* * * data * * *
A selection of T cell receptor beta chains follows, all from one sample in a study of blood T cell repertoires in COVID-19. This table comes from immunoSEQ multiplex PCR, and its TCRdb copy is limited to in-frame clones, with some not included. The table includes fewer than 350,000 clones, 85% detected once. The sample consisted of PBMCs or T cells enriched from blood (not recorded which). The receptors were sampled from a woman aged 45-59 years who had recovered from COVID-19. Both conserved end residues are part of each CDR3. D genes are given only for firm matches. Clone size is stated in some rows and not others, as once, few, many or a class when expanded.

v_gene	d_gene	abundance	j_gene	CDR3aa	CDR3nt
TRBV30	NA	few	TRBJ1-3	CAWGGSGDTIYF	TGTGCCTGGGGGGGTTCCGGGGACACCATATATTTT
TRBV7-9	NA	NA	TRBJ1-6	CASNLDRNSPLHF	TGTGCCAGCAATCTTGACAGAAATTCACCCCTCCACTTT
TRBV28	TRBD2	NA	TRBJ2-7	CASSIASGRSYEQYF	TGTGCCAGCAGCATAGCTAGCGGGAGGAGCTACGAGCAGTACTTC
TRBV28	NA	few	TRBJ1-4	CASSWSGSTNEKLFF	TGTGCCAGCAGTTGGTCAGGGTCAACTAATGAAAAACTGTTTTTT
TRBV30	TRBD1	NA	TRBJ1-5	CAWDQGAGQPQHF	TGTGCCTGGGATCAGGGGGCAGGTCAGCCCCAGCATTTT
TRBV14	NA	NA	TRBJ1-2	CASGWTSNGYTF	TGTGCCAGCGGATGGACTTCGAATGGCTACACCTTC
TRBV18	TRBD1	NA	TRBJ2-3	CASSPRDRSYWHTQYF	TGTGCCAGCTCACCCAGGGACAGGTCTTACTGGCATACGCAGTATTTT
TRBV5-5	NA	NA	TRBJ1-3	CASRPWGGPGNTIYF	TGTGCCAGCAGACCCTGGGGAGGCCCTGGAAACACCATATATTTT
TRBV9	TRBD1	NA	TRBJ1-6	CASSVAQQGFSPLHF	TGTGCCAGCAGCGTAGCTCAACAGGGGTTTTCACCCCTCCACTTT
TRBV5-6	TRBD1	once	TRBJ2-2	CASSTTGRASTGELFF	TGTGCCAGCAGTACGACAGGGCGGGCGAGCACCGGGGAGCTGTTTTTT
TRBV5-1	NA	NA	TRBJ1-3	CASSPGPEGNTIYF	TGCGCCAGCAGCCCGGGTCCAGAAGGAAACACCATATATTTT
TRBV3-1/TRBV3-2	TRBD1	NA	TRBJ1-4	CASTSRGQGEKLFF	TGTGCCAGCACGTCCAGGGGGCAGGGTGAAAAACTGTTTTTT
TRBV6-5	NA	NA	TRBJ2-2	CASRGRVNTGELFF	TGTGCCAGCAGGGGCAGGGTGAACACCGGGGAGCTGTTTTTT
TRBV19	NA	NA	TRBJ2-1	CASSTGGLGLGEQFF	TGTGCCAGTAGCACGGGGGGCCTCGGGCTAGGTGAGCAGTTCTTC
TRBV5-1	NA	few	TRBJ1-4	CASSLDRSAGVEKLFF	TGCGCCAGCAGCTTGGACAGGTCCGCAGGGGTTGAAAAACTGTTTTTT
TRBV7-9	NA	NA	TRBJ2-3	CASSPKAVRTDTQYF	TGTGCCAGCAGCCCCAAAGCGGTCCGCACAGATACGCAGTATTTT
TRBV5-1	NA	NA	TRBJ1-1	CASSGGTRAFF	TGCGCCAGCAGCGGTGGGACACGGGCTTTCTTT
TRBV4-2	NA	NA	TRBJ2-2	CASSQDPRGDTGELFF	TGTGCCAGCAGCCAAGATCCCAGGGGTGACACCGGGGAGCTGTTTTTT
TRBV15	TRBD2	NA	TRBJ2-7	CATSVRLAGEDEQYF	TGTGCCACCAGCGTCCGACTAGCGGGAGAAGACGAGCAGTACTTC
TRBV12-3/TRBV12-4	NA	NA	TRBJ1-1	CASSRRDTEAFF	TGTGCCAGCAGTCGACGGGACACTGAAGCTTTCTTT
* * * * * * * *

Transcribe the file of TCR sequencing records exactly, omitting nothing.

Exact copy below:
A selection of T cell receptor beta chains follows, all from one sample in a study of blood T cell repertoires in COVID-19. This table comes from immunoSEQ multiplex PCR, and its TCRdb copy is limited to in-frame clones, with some not included. The table includes fewer than 350,000 clones, 85% detected once. The sample consisted of PBMCs or T cells enriched from blood (not recorded which). The receptors were sampled from a woman aged 45-59 years who had recovered from COVID-19. Both conserved end residues are part of each CDR3. D genes are given only for firm matches. Clone size is stated in some rows and not others, as once, few, many or a class when expanded.

v_gene	d_gene	abundance	j_gene	CDR3aa	CDR3nt
TRBV30	NA	few	TRBJ1-3	CAWGGSGDTIYF	TGTGCCTGGGGGGGTTCCGGGGACACCATATATTTT
TRBV7-9	NA	NA	TRBJ1-6	CASNLDRNSPLHF	TGTGCCAGCAATCTTGACAGAAATTCACCCCTCCACTTT
TRBV28	TRBD2	NA	TRBJ2-7	CASSIASGRSYEQYF	TGTGCCAGCAGCATAGCTAGCGGGAGGAGCTACGAGCAGTACTTC
TRBV28	NA	few	TRBJ1-4	CASSWSGSTNEKLFF	TGTGCCAGCAGTTGGTCAGGGTCAACTAATGAAAAACTGTTTTTT
TRBV30	TRBD1	NA	TRBJ1-5	CAWDQGAGQPQHF	TGTGCCTGGGATCAGGGGGCAGGTCAGCCCCAGCATTTT
TRBV14	NA	NA	TRBJ1-2	CASGWTSNGYTF	TGTGCCAGCGGATGGACTTCGAATGGCTACACCTTC
TRBV18	TRBD1	NA	TRBJ2-3	CASSPRDRSYWHTQYF	TGTGCCAGCTCACCCAGGGACAGGTCTTACTGGCATACGCAGTATTTT
TRBV5-5	NA	NA	TRBJ1-3	CASRPWGGPGNTIYF	TGTGCCAGCAGACCCTGGGGAGGCCCTGGAAACACCATATATTTT
TRBV9	TRBD1	NA	TRBJ1-6	CASSVAQQGFSPLHF	TGTGCCAGCAGCGTAGCTCAACAGGGGTTTTCACCCCTCCACTTT
TRBV5-6	TRBD1	once	TRBJ2-2	CASSTTGRASTGELFF	TGTGCCAGCAGTACGACAGGGCGGGCGAGCACCGGGGAGCTGTTTTTT
TRBV5-1	NA	NA	TRBJ1-3	CASSPGPEGNTIYF	TGCGCCAGCAGCCCGGGTCCAGAAGGAAACACCATATATTTT
TRBV3-1/TRBV3-2	TRBD1	NA	TRBJ1-4	CASTSRGQGEKLFF	TGTGCCAGCACGTCCAGGGGGCAGGGTGAAAAACTGTTTTTT
TRBV6-5	NA	NA	TRBJ2-2	CASRGRVNTGELFF	TGTGCCAGCAGGGGCAGGGTGAACACCGGGGAGCTGTTTTTT
TRBV19	NA	NA	TRBJ2-1	CASSTGGLGLGEQFF	TGTGCCAGTAGCACGGGGGGCCTCGGGCTAGGTGAGCAGTTCTTC
TRBV5-1	NA	few	TRBJ1-4	CASSLDRSAGVEKLFF	TGCGCCAGCAGCTTGGACAGGTCCGCAGGGGTTGAAAAACTGTTTTTT
TRBV7-9	NA	NA	TRBJ2-3	CASSPKAVRTDTQYF	TGTGCCAGCAGCCCCAAAGCGGTCCGCACAGATACGCAGTATTTT
TRBV5-1	NA	NA	TRBJ1-1	CASSGGTRAFF	TGCGCCAGCAGCGGTGGGACACGGGCTTTCTTT
TRBV4-2	NA	NA	TRBJ2-2	CASSQDPRGDTGELFF	TGTGCCAGCAGCCAAGATCCCAGGGGTGACACCGGGGAGCTGTTTTTT
TRBV15	TRBD2	NA	TRBJ2-7	CATSVRLAGEDEQYF	TGTGCCACCAGCGTCCGACTAGCGGGAGAAGACGAGCAGTACTTC
TRBV12-3/TRBV12-4	NA	NA	TRBJ1-1	CASSRRDTEAFF	TGTGCCAGCAGTCGACGGGACACTGAAGCTTTCTTT